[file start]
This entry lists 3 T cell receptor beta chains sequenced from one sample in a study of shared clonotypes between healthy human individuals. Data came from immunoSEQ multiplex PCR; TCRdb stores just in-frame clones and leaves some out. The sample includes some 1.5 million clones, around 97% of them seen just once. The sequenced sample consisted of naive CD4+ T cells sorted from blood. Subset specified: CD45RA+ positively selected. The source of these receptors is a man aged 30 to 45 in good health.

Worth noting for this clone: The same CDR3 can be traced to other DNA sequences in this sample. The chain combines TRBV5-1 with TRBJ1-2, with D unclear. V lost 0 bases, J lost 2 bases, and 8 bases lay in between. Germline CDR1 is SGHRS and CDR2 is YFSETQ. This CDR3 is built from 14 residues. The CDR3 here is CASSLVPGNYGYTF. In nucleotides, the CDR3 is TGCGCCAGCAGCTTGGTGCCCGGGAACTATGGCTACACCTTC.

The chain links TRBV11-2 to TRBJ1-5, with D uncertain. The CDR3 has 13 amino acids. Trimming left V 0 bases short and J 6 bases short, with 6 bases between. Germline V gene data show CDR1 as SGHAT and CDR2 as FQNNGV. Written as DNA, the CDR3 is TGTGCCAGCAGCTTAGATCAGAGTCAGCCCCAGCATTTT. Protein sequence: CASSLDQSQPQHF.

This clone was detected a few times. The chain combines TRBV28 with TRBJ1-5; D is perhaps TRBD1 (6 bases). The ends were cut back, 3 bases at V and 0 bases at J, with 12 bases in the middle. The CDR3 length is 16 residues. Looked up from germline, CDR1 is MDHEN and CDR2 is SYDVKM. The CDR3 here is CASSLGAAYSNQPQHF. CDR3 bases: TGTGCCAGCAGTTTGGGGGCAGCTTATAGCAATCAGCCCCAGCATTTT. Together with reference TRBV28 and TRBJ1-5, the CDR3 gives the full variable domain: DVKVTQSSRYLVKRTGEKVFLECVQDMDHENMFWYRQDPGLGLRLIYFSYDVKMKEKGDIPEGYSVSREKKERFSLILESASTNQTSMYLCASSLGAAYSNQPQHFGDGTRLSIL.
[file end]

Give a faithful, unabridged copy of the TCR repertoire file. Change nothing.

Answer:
This entry lists 3 T cell receptor beta chains sequenced from one sample in a study of shared clonotypes between healthy human individuals. Data came from immunoSEQ multiplex PCR; TCRdb stores just in-frame clones and leaves some out. The sample includes some 1.5 million clones, around 97% of them seen just once. The sequenced sample consisted of naive CD4+ T cells sorted from blood. Subset specified: CD45RA+ positively selected. The source of these receptors is a man aged 30 to 45 in good health.

Worth noting for this clone: The same CDR3 can be traced to other DNA sequences in this sample. The chain combines TRBV5-1 with TRBJ1-2, with D unclear. V lost 0 bases, J lost 2 bases, and 8 bases lay in between. Germline CDR1 is SGHRS and CDR2 is YFSETQ. This CDR3 is built from 14 residues. The CDR3 here is CASSLVPGNYGYTF. In nucleotides, the CDR3 is TGCGCCAGCAGCTTGGTGCCCGGGAACTATGGCTACACCTTC.

The chain links TRBV11-2 to TRBJ1-5, with D uncertain. The CDR3 has 13 amino acids. Trimming left V 0 bases short and J 6 bases short, with 6 bases between. Germline V gene data show CDR1 as SGHAT and CDR2 as FQNNGV. Written as DNA, the CDR3 is TGTGCCAGCAGCTTAGATCAGAGTCAGCCCCAGCATTTT. Protein sequence: CASSLDQSQPQHF.

This clone was detected a few times. The chain combines TRBV28 with TRBJ1-5; D is perhaps TRBD1 (6 bases). The ends were cut back, 3 bases at V and 0 bases at J, with 12 bases in the middle. The CDR3 length is 16 residues. Looked up from germline, CDR1 is MDHEN and CDR2 is SYDVKM. The CDR3 here is CASSLGAAYSNQPQHF. CDR3 bases: TGTGCCAGCAGTTTGGGGGCAGCTTATAGCAATCAGCCCCAGCATTTT. Together with reference TRBV28 and TRBJ1-5, the CDR3 gives the full variable domain: DVKVTQSSRYLVKRTGEKVFLECVQDMDHENMFWYRQDPGLGLRLIYFSYDVKMKEKGDIPEGYSVSREKKERFSLILESASTNQTSMYLCASSLGAAYSNQPQHFGDGTRLSIL.